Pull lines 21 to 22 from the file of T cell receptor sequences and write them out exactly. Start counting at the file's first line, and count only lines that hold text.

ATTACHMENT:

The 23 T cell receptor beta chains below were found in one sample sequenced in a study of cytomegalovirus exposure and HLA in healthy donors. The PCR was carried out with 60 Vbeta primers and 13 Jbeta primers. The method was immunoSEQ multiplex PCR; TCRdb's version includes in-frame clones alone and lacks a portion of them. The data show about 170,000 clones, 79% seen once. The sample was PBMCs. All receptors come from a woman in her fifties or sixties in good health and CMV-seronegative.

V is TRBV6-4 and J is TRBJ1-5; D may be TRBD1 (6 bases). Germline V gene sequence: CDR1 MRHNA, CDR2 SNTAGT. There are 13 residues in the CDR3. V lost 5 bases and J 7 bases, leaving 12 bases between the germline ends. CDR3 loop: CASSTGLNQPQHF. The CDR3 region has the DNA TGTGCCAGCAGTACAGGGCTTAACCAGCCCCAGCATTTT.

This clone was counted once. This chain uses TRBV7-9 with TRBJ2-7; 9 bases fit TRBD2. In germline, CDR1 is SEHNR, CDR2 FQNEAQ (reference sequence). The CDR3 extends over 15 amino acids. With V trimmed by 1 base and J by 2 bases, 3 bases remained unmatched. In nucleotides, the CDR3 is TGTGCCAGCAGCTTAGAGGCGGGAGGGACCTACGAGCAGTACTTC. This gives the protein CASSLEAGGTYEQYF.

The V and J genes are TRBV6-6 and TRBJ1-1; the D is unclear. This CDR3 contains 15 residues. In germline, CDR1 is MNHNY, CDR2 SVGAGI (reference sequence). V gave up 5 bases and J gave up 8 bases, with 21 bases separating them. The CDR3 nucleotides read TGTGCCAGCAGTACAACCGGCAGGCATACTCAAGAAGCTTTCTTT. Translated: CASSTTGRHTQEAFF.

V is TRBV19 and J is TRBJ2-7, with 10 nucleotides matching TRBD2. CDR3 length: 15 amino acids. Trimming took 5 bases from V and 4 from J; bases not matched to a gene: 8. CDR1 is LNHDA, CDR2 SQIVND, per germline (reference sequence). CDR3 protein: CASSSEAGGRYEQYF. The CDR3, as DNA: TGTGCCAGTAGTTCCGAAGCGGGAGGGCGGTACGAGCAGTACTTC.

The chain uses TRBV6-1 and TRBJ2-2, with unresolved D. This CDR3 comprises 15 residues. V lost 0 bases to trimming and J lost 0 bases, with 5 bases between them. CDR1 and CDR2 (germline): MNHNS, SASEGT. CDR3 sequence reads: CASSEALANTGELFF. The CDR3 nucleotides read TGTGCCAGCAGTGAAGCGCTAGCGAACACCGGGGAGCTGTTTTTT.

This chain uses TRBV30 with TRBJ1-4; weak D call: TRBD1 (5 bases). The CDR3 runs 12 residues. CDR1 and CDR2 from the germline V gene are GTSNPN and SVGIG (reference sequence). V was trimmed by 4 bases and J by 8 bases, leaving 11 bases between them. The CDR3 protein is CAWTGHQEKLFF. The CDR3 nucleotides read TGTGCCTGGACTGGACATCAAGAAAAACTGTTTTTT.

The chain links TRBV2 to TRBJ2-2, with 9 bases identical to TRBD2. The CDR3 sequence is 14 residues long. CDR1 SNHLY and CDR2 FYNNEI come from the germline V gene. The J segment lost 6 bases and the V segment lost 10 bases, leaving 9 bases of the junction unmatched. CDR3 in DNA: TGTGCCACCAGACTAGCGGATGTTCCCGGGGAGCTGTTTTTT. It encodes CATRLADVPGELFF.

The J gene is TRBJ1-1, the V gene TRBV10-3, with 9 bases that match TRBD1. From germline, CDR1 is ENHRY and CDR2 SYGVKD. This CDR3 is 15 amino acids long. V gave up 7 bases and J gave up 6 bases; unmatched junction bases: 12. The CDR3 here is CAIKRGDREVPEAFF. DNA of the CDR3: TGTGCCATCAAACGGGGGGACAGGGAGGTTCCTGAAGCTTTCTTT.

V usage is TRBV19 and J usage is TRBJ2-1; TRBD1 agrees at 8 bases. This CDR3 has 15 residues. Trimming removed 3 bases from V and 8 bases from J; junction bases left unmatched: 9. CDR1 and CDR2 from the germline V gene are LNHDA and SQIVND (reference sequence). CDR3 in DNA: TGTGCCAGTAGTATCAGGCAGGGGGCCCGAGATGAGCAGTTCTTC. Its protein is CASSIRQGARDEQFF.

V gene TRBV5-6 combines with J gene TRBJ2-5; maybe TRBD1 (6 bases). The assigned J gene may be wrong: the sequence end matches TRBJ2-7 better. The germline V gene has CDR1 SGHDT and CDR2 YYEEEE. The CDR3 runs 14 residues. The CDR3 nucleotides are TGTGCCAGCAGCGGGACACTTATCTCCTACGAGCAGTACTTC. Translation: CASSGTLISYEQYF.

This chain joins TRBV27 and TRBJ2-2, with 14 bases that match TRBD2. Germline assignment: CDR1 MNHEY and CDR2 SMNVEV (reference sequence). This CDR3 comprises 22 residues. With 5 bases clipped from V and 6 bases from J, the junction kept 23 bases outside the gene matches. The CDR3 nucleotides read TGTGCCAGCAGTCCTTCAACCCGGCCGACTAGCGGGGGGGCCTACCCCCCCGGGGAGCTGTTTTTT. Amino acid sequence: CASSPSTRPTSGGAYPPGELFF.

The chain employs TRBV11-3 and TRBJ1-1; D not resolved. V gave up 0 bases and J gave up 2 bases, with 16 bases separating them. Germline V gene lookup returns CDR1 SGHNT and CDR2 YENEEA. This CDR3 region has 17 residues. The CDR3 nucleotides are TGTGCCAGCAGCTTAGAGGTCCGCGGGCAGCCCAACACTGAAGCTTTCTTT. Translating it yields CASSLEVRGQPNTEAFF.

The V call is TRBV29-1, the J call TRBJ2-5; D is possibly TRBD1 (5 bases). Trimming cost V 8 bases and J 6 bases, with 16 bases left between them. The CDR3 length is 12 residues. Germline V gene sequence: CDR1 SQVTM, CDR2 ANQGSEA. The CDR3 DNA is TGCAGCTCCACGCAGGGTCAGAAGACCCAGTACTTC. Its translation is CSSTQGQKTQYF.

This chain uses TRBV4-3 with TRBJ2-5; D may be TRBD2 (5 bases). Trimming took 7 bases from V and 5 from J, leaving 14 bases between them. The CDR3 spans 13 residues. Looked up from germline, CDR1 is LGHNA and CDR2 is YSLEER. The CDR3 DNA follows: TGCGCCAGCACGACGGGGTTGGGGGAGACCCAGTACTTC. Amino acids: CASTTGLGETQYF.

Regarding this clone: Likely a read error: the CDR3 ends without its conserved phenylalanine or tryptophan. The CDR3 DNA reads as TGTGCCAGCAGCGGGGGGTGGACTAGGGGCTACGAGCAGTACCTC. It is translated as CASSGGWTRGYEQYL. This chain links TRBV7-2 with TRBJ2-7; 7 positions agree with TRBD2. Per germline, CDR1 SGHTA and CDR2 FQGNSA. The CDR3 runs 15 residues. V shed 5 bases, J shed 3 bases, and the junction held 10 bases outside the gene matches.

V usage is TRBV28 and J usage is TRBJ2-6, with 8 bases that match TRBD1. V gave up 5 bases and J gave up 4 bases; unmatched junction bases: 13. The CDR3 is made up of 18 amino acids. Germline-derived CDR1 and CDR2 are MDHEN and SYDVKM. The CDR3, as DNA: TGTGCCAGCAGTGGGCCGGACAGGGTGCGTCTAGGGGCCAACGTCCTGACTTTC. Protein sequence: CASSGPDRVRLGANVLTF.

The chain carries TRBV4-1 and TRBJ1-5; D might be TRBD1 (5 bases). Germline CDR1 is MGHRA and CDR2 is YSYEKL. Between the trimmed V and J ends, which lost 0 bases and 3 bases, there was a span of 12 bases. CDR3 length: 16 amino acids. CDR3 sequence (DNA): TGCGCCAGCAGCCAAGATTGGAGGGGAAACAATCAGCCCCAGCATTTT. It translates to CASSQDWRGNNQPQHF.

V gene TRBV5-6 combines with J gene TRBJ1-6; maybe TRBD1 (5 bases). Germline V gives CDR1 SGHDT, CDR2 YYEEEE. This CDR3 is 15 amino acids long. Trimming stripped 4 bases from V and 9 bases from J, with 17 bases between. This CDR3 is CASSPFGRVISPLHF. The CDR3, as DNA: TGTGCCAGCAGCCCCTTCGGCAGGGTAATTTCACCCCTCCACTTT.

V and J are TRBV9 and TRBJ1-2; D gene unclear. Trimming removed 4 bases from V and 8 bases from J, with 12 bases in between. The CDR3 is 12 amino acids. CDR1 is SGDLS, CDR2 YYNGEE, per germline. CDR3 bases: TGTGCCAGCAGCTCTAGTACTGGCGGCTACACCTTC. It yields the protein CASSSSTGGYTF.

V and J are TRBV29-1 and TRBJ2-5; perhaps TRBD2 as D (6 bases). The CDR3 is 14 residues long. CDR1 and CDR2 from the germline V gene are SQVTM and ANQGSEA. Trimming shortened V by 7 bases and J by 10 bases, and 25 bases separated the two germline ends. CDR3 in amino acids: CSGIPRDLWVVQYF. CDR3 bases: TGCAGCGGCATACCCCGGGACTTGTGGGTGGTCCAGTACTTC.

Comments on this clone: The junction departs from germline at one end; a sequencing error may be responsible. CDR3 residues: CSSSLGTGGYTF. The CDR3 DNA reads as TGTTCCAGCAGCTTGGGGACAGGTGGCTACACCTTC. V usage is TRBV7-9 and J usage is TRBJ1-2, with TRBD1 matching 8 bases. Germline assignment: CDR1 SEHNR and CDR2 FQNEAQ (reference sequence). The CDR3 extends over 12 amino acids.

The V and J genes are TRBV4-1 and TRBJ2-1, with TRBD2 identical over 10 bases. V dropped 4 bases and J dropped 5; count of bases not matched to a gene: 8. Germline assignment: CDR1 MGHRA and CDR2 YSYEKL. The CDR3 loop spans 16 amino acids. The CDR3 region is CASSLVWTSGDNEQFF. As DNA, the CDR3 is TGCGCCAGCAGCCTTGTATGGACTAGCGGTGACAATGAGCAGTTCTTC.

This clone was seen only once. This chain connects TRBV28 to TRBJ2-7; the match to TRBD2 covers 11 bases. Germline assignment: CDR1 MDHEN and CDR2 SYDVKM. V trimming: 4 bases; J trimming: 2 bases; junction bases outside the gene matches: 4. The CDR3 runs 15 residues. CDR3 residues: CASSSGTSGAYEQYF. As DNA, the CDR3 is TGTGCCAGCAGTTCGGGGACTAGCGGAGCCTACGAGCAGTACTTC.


V and J are TRBV29-1 and TRBJ2-5; perhaps TRBD2 as D (6 bases). The CDR3 is 14 residues long. CDR1 and CDR2 from the germline V gene are SQVTM and ANQGSEA. Trimming shortened V by 7 bases and J by 10 bases, and 25 bases separated the two germline ends. CDR3 in amino acids: CSGIPRDLWVVQYF. CDR3 bases: TGCAGCGGCATACCCCGGGACTTGTGGGTGGTCCAGTACTTC.

Comments on this clone: The junction departs from germline at one end; a sequencing error may be responsible. CDR3 residues: CSSSLGTGGYTF. The CDR3 DNA reads as TGTTCCAGCAGCTTGGGGACAGGTGGCTACACCTTC. V usage is TRBV7-9 and J usage is TRBJ1-2, with TRBD1 matching 8 bases. Germline assignment: CDR1 SEHNR and CDR2 FQNEAQ (reference sequence). The CDR3 extends over 12 amino acids.